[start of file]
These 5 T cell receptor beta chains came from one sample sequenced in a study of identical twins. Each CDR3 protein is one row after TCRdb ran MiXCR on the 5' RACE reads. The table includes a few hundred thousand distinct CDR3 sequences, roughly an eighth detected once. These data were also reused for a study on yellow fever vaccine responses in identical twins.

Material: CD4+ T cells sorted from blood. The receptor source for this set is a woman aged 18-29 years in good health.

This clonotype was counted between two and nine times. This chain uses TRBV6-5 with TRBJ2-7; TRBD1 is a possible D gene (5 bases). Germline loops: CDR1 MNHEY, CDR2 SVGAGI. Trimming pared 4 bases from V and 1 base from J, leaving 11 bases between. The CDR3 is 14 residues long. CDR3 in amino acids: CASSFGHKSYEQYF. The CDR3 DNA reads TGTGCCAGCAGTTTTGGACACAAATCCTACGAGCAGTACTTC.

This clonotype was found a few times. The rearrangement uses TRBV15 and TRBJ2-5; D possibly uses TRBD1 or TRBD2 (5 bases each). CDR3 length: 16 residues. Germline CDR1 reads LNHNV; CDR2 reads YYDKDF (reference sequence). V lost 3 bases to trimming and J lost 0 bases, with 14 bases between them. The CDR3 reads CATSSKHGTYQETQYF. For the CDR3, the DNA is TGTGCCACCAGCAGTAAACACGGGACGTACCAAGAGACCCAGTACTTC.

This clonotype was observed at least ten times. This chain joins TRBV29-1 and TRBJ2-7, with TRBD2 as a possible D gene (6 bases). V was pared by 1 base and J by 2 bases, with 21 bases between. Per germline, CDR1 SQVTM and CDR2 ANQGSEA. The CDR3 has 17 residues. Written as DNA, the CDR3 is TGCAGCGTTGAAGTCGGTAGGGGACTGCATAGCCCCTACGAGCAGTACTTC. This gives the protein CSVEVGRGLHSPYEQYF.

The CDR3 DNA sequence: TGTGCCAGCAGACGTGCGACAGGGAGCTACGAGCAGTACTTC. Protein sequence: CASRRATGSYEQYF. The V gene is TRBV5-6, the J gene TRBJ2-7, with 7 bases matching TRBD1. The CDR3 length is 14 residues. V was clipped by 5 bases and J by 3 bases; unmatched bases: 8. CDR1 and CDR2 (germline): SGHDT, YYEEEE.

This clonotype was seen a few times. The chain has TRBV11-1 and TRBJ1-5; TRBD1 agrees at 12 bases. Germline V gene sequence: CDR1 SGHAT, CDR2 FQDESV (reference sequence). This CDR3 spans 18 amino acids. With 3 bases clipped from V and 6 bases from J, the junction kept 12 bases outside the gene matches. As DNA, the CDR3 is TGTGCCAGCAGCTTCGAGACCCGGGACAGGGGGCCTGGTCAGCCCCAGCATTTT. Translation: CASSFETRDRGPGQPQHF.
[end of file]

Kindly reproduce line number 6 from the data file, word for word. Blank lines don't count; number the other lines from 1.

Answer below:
The CDR3 DNA sequence: TGTGCCAGCAGACGTGCGACAGGGAGCTACGAGCAGTACTTC. Protein sequence: CASRRATGSYEQYF. The V gene is TRBV5-6, the J gene TRBJ2-7, with 7 bases matching TRBD1. The CDR3 length is 14 residues. V was clipped by 5 bases and J by 3 bases; unmatched bases: 8. CDR1 and CDR2 (germline): SGHDT, YYEEEE.